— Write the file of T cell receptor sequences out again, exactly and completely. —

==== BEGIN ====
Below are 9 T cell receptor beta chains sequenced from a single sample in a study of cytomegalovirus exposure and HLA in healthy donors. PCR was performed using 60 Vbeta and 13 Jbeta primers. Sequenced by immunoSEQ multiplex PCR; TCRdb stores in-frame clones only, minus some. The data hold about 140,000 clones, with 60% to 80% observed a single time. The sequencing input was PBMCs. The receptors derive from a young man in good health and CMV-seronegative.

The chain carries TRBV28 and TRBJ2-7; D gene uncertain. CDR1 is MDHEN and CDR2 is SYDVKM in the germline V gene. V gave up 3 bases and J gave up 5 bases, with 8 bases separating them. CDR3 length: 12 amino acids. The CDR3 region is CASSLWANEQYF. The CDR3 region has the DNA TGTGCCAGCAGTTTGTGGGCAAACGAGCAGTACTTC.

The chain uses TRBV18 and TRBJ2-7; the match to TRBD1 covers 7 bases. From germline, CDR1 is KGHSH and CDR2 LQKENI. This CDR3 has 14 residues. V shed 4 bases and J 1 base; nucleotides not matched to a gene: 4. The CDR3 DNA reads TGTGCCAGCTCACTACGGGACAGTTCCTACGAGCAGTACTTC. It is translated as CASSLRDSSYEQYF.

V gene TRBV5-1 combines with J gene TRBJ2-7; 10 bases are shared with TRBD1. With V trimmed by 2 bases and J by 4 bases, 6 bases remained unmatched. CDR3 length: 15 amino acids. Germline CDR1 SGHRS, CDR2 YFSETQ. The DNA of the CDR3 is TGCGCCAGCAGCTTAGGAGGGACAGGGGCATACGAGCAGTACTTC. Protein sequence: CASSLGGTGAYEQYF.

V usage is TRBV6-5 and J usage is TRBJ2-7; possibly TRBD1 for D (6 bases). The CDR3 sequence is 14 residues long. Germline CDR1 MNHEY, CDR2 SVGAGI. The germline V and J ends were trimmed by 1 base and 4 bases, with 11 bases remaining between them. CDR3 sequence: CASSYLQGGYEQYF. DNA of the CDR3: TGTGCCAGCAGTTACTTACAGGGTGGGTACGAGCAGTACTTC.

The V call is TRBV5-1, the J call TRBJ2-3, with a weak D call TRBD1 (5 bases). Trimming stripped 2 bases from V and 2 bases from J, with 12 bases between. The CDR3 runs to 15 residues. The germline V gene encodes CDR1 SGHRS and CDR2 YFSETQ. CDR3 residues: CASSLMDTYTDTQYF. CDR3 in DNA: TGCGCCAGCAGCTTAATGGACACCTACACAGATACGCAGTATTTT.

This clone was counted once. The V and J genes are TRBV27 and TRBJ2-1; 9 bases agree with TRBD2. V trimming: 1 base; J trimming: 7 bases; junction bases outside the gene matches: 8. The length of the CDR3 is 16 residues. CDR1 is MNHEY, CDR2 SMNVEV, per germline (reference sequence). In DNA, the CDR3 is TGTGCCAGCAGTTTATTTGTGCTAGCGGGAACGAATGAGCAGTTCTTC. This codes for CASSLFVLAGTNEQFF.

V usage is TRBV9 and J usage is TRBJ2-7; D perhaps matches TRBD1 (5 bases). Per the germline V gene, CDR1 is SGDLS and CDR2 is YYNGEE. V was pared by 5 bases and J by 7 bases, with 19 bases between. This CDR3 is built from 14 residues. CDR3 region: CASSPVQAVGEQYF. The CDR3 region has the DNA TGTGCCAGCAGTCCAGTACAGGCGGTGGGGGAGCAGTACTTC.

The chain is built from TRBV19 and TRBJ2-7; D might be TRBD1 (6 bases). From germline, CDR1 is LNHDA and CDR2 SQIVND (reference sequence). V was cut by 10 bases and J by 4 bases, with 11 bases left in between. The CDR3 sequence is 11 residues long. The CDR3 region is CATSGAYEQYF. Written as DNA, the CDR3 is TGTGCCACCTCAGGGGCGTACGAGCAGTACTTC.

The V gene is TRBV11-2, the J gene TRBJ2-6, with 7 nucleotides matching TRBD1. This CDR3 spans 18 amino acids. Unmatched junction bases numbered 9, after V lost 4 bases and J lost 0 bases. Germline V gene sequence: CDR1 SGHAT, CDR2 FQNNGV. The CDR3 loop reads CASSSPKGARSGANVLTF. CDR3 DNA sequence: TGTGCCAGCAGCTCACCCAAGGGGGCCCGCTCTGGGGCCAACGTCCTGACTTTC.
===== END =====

Below are 9 T cell receptor beta chains sequenced from a single sample in a study of cytomegalovirus exposure and HLA in healthy donors. PCR was performed using 60 Vbeta and 13 Jbeta primers. Sequenced by immunoSEQ multiplex PCR; TCRdb stores in-frame clones only, minus some. The data hold about 140,000 clones, with 60% to 80% observed a single time. The sequencing input was PBMCs. The receptors derive from a young man in good health and CMV-seronegative.

The chain carries TRBV28 and TRBJ2-7; D gene uncertain. CDR1 is MDHEN and CDR2 is SYDVKM in the germline V gene. V gave up 3 bases and J gave up 5 bases, with 8 bases separating them. CDR3 length: 12 amino acids. The CDR3 region is CASSLWANEQYF. The CDR3 region has the DNA TGTGCCAGCAGTTTGTGGGCAAACGAGCAGTACTTC.

The chain uses TRBV18 and TRBJ2-7; the match to TRBD1 covers 7 bases. From germline, CDR1 is KGHSH and CDR2 LQKENI. This CDR3 has 14 residues. V shed 4 bases and J 1 base; nucleotides not matched to a gene: 4. The CDR3 DNA reads TGTGCCAGCTCACTACGGGACAGTTCCTACGAGCAGTACTTC. It is translated as CASSLRDSSYEQYF.

V gene TRBV5-1 combines with J gene TRBJ2-7; 10 bases are shared with TRBD1. With V trimmed by 2 bases and J by 4 bases, 6 bases remained unmatched. CDR3 length: 15 amino acids. Germline CDR1 SGHRS, CDR2 YFSETQ. The DNA of the CDR3 is TGCGCCAGCAGCTTAGGAGGGACAGGGGCATACGAGCAGTACTTC. Protein sequence: CASSLGGTGAYEQYF.

V usage is TRBV6-5 and J usage is TRBJ2-7; possibly TRBD1 for D (6 bases). The CDR3 sequence is 14 residues long. Germline CDR1 MNHEY, CDR2 SVGAGI. The germline V and J ends were trimmed by 1 base and 4 bases, with 11 bases remaining between them. CDR3 sequence: CASSYLQGGYEQYF. DNA of the CDR3: TGTGCCAGCAGTTACTTACAGGGTGGGTACGAGCAGTACTTC.

The V call is TRBV5-1, the J call TRBJ2-3, with a weak D call TRBD1 (5 bases). Trimming stripped 2 bases from V and 2 bases from J, with 12 bases between. The CDR3 runs to 15 residues. The germline V gene encodes CDR1 SGHRS and CDR2 YFSETQ. CDR3 residues: CASSLMDTYTDTQYF. CDR3 in DNA: TGCGCCAGCAGCTTAATGGACACCTACACAGATACGCAGTATTTT.

This clone was counted once. The V and J genes are TRBV27 and TRBJ2-1; 9 bases agree with TRBD2. V trimming: 1 base; J trimming: 7 bases; junction bases outside the gene matches: 8. The length of the CDR3 is 16 residues. CDR1 is MNHEY, CDR2 SMNVEV, per germline (reference sequence). In DNA, the CDR3 is TGTGCCAGCAGTTTATTTGTGCTAGCGGGAACGAATGAGCAGTTCTTC. This codes for CASSLFVLAGTNEQFF.

V usage is TRBV9 and J usage is TRBJ2-7; D perhaps matches TRBD1 (5 bases). Per the germline V gene, CDR1 is SGDLS and CDR2 is YYNGEE. V was pared by 5 bases and J by 7 bases, with 19 bases between. This CDR3 is built from 14 residues. CDR3 region: CASSPVQAVGEQYF. The CDR3 region has the DNA TGTGCCAGCAGTCCAGTACAGGCGGTGGGGGAGCAGTACTTC.

The chain is built from TRBV19 and TRBJ2-7; D might be TRBD1 (6 bases). From germline, CDR1 is LNHDA and CDR2 SQIVND (reference sequence). V was cut by 10 bases and J by 4 bases, with 11 bases left in between. The CDR3 sequence is 11 residues long. The CDR3 region is CATSGAYEQYF. Written as DNA, the CDR3 is TGTGCCACCTCAGGGGCGTACGAGCAGTACTTC.

The V gene is TRBV11-2, the J gene TRBJ2-6, with 7 nucleotides matching TRBD1. This CDR3 spans 18 amino acids. Unmatched junction bases numbered 9, after V lost 4 bases and J lost 0 bases. Germline V gene sequence: CDR1 SGHAT, CDR2 FQNNGV. The CDR3 loop reads CASSSPKGARSGANVLTF. CDR3 DNA sequence: TGTGCCAGCAGCTCACCCAAGGGGGCCCGCTCTGGGGCCAACGTCCTGACTTTC.